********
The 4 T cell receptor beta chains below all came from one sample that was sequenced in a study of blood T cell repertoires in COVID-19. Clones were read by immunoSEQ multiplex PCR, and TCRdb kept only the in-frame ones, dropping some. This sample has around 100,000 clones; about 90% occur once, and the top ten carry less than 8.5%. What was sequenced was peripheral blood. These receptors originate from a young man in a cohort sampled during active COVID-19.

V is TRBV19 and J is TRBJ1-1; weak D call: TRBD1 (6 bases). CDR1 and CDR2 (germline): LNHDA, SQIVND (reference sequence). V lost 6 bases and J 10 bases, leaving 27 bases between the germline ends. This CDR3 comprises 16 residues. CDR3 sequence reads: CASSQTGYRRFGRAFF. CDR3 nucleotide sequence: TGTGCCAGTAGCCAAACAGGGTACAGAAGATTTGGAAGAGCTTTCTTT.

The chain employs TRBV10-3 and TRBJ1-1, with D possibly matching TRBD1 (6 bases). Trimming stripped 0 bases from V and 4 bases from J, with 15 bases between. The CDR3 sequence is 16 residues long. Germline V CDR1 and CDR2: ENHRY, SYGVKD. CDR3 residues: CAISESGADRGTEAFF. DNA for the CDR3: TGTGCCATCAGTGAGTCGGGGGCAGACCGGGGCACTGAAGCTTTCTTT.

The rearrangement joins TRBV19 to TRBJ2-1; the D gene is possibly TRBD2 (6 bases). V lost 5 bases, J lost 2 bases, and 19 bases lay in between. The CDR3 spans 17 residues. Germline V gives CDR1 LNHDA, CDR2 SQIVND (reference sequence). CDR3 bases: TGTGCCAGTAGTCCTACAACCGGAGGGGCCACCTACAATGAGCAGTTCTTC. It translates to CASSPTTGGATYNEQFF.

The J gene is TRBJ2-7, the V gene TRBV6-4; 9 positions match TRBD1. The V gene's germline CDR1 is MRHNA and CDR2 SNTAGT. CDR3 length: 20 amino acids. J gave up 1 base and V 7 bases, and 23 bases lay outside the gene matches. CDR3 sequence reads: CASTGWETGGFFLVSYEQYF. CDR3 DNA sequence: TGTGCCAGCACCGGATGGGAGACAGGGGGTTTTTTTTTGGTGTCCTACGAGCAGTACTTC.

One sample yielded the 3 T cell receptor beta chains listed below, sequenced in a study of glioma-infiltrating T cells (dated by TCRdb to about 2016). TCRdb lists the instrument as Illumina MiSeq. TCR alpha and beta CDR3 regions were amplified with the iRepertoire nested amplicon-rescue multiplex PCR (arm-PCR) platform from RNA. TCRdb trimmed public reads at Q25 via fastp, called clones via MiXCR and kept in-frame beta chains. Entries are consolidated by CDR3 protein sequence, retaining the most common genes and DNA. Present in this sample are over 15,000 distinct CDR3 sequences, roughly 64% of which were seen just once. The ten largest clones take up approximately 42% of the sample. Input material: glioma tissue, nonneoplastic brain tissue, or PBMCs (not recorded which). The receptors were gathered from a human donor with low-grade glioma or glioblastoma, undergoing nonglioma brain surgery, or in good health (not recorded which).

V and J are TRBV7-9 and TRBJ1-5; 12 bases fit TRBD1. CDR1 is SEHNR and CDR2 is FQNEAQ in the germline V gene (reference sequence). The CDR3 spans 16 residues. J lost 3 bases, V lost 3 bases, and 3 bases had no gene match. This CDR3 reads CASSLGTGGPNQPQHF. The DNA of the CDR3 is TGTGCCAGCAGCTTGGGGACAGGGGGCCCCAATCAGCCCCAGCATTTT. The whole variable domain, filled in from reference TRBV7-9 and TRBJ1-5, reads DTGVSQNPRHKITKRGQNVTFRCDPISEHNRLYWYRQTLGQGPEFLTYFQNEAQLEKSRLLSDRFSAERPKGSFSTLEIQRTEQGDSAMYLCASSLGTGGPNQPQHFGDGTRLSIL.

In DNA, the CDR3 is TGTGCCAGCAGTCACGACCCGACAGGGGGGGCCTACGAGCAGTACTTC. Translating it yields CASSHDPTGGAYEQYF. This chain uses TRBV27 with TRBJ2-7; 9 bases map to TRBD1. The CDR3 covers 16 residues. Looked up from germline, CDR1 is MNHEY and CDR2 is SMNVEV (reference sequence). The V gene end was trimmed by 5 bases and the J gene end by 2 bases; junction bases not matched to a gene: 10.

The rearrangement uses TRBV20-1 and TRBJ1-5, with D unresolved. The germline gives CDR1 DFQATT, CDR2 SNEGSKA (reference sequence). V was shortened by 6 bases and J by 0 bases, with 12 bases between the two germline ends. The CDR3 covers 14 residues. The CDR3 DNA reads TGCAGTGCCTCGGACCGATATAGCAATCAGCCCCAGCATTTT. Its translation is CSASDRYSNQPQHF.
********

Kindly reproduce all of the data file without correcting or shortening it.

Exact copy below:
The 4 T cell receptor beta chains below all came from one sample that was sequenced in a study of blood T cell repertoires in COVID-19. Clones were read by immunoSEQ multiplex PCR, and TCRdb kept only the in-frame ones, dropping some. This sample has around 100,000 clones; about 90% occur once, and the top ten carry less than 8.5%. What was sequenced was peripheral blood. These receptors originate from a young man in a cohort sampled during active COVID-19.

V is TRBV19 and J is TRBJ1-1; weak D call: TRBD1 (6 bases). CDR1 and CDR2 (germline): LNHDA, SQIVND (reference sequence). V lost 6 bases and J 10 bases, leaving 27 bases between the germline ends. This CDR3 comprises 16 residues. CDR3 sequence reads: CASSQTGYRRFGRAFF. CDR3 nucleotide sequence: TGTGCCAGTAGCCAAACAGGGTACAGAAGATTTGGAAGAGCTTTCTTT.

The chain employs TRBV10-3 and TRBJ1-1, with D possibly matching TRBD1 (6 bases). Trimming stripped 0 bases from V and 4 bases from J, with 15 bases between. The CDR3 sequence is 16 residues long. Germline V CDR1 and CDR2: ENHRY, SYGVKD. CDR3 residues: CAISESGADRGTEAFF. DNA for the CDR3: TGTGCCATCAGTGAGTCGGGGGCAGACCGGGGCACTGAAGCTTTCTTT.

The rearrangement joins TRBV19 to TRBJ2-1; the D gene is possibly TRBD2 (6 bases). V lost 5 bases, J lost 2 bases, and 19 bases lay in between. The CDR3 spans 17 residues. Germline V gives CDR1 LNHDA, CDR2 SQIVND (reference sequence). CDR3 bases: TGTGCCAGTAGTCCTACAACCGGAGGGGCCACCTACAATGAGCAGTTCTTC. It translates to CASSPTTGGATYNEQFF.

The J gene is TRBJ2-7, the V gene TRBV6-4; 9 positions match TRBD1. The V gene's germline CDR1 is MRHNA and CDR2 SNTAGT. CDR3 length: 20 amino acids. J gave up 1 base and V 7 bases, and 23 bases lay outside the gene matches. CDR3 sequence reads: CASTGWETGGFFLVSYEQYF. CDR3 DNA sequence: TGTGCCAGCACCGGATGGGAGACAGGGGGTTTTTTTTTGGTGTCCTACGAGCAGTACTTC.

One sample yielded the 3 T cell receptor beta chains listed below, sequenced in a study of glioma-infiltrating T cells (dated by TCRdb to about 2016). TCRdb lists the instrument as Illumina MiSeq. TCR alpha and beta CDR3 regions were amplified with the iRepertoire nested amplicon-rescue multiplex PCR (arm-PCR) platform from RNA. TCRdb trimmed public reads at Q25 via fastp, called clones via MiXCR and kept in-frame beta chains. Entries are consolidated by CDR3 protein sequence, retaining the most common genes and DNA. Present in this sample are over 15,000 distinct CDR3 sequences, roughly 64% of which were seen just once. The ten largest clones take up approximately 42% of the sample. Input material: glioma tissue, nonneoplastic brain tissue, or PBMCs (not recorded which). The receptors were gathered from a human donor with low-grade glioma or glioblastoma, undergoing nonglioma brain surgery, or in good health (not recorded which).

V and J are TRBV7-9 and TRBJ1-5; 12 bases fit TRBD1. CDR1 is SEHNR and CDR2 is FQNEAQ in the germline V gene (reference sequence). The CDR3 spans 16 residues. J lost 3 bases, V lost 3 bases, and 3 bases had no gene match. This CDR3 reads CASSLGTGGPNQPQHF. The DNA of the CDR3 is TGTGCCAGCAGCTTGGGGACAGGGGGCCCCAATCAGCCCCAGCATTTT. The whole variable domain, filled in from reference TRBV7-9 and TRBJ1-5, reads DTGVSQNPRHKITKRGQNVTFRCDPISEHNRLYWYRQTLGQGPEFLTYFQNEAQLEKSRLLSDRFSAERPKGSFSTLEIQRTEQGDSAMYLCASSLGTGGPNQPQHFGDGTRLSIL.

In DNA, the CDR3 is TGTGCCAGCAGTCACGACCCGACAGGGGGGGCCTACGAGCAGTACTTC. Translating it yields CASSHDPTGGAYEQYF. This chain uses TRBV27 with TRBJ2-7; 9 bases map to TRBD1. The CDR3 covers 16 residues. Looked up from germline, CDR1 is MNHEY and CDR2 is SMNVEV (reference sequence). The V gene end was trimmed by 5 bases and the J gene end by 2 bases; junction bases not matched to a gene: 10.

The rearrangement uses TRBV20-1 and TRBJ1-5, with D unresolved. The germline gives CDR1 DFQATT, CDR2 SNEGSKA (reference sequence). V was shortened by 6 bases and J by 0 bases, with 12 bases between the two germline ends. The CDR3 covers 14 residues. The CDR3 DNA reads TGCAGTGCCTCGGACCGATATAGCAATCAGCCCCAGCATTTT. Its translation is CSASDRYSNQPQHF.